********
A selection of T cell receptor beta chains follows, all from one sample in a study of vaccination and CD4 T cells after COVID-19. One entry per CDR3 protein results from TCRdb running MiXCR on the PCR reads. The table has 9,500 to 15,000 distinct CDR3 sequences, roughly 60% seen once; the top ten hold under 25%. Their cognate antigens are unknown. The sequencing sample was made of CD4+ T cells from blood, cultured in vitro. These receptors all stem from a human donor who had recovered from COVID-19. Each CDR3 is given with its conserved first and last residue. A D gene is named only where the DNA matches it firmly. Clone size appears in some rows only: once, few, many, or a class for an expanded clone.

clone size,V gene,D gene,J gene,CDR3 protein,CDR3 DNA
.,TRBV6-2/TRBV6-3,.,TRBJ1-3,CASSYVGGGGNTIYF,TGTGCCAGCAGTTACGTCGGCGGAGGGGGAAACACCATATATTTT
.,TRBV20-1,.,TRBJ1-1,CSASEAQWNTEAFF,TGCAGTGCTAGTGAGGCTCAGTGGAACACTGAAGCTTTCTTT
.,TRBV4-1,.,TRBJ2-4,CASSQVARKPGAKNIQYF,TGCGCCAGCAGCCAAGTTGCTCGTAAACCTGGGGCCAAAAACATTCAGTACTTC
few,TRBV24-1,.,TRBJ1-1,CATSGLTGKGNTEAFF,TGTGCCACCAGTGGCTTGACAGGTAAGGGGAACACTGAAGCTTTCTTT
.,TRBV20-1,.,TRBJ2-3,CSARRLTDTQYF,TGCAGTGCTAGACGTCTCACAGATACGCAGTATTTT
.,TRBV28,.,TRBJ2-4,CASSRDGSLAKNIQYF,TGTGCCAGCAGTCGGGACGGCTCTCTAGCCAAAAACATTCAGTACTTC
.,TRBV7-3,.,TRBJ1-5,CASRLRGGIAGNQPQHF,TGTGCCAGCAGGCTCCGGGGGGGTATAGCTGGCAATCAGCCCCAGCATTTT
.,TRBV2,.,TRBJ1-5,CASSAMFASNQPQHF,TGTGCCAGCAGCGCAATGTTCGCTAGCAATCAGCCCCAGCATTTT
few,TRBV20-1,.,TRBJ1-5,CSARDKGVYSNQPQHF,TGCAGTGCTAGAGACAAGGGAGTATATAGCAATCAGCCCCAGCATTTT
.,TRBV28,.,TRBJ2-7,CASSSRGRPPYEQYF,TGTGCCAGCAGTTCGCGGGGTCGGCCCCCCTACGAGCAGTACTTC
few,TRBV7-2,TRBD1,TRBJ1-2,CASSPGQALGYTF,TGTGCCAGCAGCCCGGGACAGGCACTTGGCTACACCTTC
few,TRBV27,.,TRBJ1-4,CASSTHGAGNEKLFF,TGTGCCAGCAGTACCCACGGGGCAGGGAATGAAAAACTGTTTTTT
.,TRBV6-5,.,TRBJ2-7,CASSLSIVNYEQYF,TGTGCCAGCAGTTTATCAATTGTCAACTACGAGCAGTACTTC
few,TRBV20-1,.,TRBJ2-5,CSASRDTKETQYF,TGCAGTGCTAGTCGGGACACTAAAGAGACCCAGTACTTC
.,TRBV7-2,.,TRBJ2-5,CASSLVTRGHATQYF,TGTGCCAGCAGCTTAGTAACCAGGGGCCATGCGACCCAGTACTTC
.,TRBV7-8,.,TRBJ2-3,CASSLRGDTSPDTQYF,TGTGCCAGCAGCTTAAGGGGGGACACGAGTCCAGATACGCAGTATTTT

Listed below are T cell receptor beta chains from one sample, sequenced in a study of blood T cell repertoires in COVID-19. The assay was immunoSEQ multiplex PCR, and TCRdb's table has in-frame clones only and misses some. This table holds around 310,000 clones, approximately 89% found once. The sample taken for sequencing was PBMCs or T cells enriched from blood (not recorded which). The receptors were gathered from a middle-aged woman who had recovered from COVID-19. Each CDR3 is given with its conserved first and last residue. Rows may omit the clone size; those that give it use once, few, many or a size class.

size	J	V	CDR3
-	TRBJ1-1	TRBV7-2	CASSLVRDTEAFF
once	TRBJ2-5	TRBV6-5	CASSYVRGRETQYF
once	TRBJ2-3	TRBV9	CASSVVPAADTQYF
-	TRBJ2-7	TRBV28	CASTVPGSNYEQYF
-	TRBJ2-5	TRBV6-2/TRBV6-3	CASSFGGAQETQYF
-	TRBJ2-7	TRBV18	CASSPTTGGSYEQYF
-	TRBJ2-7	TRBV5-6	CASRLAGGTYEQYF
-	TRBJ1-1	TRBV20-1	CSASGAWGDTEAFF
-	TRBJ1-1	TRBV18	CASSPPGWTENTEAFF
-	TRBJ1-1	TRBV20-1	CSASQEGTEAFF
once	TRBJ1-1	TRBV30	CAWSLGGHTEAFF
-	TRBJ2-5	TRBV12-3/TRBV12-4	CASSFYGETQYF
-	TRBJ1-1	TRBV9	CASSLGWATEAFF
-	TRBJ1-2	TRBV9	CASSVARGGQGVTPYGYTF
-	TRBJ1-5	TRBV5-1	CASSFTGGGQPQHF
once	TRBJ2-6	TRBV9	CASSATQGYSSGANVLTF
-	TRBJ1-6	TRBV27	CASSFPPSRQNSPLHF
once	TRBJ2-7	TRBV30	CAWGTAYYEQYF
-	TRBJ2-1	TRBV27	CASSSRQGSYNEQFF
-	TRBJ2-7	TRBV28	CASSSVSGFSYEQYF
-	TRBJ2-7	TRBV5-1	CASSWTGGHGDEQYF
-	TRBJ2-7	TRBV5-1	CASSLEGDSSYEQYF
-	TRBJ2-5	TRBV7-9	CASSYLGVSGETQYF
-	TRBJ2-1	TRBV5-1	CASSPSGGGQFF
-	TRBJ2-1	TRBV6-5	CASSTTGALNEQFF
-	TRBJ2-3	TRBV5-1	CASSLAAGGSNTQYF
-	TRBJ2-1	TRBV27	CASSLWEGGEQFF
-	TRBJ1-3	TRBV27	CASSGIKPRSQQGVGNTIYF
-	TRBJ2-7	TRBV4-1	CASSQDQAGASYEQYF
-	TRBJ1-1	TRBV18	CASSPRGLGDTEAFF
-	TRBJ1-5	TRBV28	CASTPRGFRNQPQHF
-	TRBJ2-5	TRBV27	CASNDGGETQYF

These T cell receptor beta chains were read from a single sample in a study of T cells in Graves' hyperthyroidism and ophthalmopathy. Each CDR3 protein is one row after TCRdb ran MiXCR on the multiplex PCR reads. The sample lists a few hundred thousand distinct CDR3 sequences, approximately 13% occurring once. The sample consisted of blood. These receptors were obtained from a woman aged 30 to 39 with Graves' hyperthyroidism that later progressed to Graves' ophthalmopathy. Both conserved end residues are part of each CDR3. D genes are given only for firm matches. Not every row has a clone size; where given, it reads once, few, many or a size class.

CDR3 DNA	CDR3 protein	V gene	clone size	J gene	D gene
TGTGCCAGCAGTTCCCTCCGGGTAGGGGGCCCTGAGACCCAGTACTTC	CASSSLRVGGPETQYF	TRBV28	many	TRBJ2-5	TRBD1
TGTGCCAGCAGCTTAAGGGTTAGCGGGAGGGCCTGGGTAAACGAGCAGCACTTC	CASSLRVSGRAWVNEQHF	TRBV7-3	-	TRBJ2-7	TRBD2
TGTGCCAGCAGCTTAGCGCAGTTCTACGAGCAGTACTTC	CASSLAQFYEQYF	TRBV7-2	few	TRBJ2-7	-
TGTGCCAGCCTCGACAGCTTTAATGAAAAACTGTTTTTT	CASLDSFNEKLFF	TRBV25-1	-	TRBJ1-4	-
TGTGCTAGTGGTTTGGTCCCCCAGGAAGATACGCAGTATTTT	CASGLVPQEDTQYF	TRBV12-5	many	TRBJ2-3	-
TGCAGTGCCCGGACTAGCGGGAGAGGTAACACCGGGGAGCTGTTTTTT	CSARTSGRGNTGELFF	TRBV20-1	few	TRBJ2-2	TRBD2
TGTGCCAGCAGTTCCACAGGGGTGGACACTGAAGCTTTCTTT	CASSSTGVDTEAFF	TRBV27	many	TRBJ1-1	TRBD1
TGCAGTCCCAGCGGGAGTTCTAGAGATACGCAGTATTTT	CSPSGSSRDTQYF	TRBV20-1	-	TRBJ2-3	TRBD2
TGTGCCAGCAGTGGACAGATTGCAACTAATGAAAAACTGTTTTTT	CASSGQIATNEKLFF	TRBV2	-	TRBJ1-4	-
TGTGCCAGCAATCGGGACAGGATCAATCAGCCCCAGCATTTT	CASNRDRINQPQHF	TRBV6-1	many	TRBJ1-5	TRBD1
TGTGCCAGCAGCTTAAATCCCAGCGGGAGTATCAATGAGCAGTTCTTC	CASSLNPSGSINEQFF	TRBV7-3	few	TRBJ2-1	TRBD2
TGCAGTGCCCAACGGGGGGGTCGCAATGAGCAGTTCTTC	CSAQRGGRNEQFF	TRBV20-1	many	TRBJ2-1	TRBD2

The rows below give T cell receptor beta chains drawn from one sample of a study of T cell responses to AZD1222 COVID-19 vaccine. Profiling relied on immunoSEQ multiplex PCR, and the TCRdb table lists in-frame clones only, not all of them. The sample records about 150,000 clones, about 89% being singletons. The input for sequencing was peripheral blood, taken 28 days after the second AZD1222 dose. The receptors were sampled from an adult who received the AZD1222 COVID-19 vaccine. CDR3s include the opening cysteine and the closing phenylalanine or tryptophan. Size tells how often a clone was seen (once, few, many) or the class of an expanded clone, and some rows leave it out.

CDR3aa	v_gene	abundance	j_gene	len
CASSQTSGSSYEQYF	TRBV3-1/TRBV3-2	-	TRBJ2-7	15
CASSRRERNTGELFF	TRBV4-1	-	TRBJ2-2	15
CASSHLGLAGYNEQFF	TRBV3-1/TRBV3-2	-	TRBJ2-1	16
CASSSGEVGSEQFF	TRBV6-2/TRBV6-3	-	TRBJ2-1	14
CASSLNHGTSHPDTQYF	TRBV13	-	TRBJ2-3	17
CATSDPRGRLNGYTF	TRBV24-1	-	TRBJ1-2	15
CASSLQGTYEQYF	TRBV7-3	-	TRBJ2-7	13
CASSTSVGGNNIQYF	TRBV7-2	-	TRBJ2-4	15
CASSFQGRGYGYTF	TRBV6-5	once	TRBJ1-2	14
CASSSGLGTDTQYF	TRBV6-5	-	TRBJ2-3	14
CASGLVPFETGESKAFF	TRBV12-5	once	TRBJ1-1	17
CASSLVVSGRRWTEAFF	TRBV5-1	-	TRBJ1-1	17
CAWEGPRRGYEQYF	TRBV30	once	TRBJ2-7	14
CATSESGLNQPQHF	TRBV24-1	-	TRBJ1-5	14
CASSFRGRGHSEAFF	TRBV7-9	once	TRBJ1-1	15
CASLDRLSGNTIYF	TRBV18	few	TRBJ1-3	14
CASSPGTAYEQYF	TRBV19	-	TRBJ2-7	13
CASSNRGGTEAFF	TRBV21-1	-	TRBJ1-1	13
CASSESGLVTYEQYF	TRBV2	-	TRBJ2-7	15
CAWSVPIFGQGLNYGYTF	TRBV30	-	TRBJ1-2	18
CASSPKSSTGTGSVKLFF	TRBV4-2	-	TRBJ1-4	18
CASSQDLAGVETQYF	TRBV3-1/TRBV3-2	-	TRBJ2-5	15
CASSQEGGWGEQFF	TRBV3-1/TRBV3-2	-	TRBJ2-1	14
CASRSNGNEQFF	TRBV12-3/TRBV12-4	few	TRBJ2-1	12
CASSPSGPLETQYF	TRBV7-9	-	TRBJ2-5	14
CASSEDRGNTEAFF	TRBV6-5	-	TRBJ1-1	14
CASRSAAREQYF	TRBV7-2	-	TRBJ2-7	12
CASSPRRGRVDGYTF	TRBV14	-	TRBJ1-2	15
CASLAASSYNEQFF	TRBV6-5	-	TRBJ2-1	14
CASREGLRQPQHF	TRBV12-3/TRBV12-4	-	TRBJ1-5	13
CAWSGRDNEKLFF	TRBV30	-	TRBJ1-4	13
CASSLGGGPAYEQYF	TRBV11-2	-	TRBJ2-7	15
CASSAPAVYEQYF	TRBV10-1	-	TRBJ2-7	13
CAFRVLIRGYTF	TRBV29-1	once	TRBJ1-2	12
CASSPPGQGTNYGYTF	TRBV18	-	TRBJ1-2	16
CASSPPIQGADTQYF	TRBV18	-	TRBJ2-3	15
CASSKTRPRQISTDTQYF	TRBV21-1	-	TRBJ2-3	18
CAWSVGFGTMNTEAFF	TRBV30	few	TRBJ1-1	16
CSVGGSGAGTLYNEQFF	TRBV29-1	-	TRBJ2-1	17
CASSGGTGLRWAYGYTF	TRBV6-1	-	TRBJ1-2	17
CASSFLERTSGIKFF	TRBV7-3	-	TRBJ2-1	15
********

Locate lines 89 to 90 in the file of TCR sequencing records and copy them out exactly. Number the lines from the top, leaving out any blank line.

CASSPKSSTGTGSVKLFF	TRBV4-2	-	TRBJ1-4	18
CASSQDLAGVETQYF	TRBV3-1/TRBV3-2	-	TRBJ2-5	15